Bre Pettis

MakerBot’s founder is on the edge of the 3-D printing revolution

2 min read
Bre Pettis
Photo: Joe Pugliese/August

In 2008, perennial tinkerer Bre Pettis was toiling away in a warehouse-turned-hackerspace in New York City when he ran into a wall. He and a few friends were participating in the RepRap project, which aims to build a self-replicating device capable of printing all the components needed to duplicate itself. But Pettis and his friends couldn’t make it work with the tools they had on hand.

The point of RepRap is to get 3-D printers diffused into communities around the world. “It’s a holy grail for tinkerers,” Pettis says, “the potential to be able to make anything.” In the end he and his friends threw out the self-replication requirement and started from scratch, this time to see if they could at least make a cheap but functional 3-D printer. They soon realized they could. Consequently, MakerBot was founded in January 2009, with Pettis as CEO.

Keep Reading ↓Show less

This article is for IEEE members only. Join IEEE to access our full archive.

Join the world’s largest professional organization devoted to engineering and applied sciences and get access to all of Spectrum’s articles, podcasts, and special reports. Learn more →

If you're already an IEEE member, please sign in to continue reading.

Membership includes:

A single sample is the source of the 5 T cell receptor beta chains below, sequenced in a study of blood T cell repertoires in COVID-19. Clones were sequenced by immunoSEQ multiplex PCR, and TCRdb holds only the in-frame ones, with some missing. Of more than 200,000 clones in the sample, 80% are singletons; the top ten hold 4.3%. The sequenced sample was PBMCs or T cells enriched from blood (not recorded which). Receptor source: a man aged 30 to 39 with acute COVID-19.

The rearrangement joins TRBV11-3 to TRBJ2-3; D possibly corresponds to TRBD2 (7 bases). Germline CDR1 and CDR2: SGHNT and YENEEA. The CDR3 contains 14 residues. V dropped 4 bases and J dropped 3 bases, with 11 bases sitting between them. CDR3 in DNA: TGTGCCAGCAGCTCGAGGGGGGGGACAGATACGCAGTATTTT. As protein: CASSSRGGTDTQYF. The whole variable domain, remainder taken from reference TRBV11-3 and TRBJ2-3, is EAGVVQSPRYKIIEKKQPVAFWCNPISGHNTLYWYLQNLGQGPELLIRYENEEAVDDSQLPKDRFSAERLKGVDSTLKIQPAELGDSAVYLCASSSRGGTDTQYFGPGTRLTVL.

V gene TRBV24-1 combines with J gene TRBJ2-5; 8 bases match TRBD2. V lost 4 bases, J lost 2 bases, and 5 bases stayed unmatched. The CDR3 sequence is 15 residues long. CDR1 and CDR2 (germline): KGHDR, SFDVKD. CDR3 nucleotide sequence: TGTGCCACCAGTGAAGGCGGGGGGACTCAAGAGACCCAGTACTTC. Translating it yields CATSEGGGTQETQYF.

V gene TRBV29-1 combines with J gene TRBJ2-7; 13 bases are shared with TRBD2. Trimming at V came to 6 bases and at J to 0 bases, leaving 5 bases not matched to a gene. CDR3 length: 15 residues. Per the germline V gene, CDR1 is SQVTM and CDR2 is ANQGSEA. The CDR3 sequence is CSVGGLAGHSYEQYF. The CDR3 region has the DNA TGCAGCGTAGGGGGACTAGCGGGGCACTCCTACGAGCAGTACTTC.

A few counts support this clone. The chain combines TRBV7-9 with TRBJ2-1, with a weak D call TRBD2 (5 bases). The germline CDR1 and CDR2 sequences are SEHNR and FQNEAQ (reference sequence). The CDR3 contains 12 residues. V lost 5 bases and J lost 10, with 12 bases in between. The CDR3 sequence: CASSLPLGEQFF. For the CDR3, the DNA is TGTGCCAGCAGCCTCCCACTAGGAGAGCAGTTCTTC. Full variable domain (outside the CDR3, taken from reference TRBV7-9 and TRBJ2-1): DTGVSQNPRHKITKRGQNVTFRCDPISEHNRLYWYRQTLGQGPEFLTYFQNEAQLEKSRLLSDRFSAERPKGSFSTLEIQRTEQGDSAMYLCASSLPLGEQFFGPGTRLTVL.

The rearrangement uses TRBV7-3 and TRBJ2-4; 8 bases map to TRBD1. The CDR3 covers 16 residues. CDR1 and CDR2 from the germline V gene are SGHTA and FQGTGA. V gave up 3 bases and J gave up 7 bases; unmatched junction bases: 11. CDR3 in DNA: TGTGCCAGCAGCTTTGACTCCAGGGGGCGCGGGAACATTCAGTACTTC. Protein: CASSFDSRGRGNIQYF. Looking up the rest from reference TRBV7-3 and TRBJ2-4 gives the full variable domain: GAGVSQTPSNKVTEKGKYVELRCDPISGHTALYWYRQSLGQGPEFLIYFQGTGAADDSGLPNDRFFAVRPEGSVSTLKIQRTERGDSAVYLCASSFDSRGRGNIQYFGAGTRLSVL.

• Get unlimited access to IEEE Spectrum content
  • Follow your favorite topics to create a personalized feed of IEEE Spectrum content
  • Save Spectrum articles to read later
  • Network with other technology professionals
  • Establish a professional profile
  • Create a group to share and collaborate on projects
  • Discover IEEE events and activities
  • Join and participate in discussions

From WinZips to Cat GIFs, Jacob Ziv’s Algorithms Have Powered Decades of Compression

The lossless-compression pioneer received the 2021 IEEE Medal of Honor

11 min read
Photo of Jacob Ziv
Photo: Rami Shlush

Lossless data compression seems a bit like a magic trick. Its cousin, lossy compression, is easier to comprehend. Lossy algorithms are used to get music into the popular MP3 format and turn a digital image into a standard JPEG file. They do this by selectively removing bits, taking what scientists know about the way we see and hear to determine which bits we'd least miss. But no one can make the case that the resulting file is a perfect replica of the original.

Not so with lossless data compression. Bits do disappear, making the data file dramatically smaller and thus easier to store and transmit. The important difference is that the bits reappear on command. It's as if the bits are rabbits in a magician's act, disappearing and then reappearing from inside a hat at the wave of a wand.

Keep Reading ↓Show less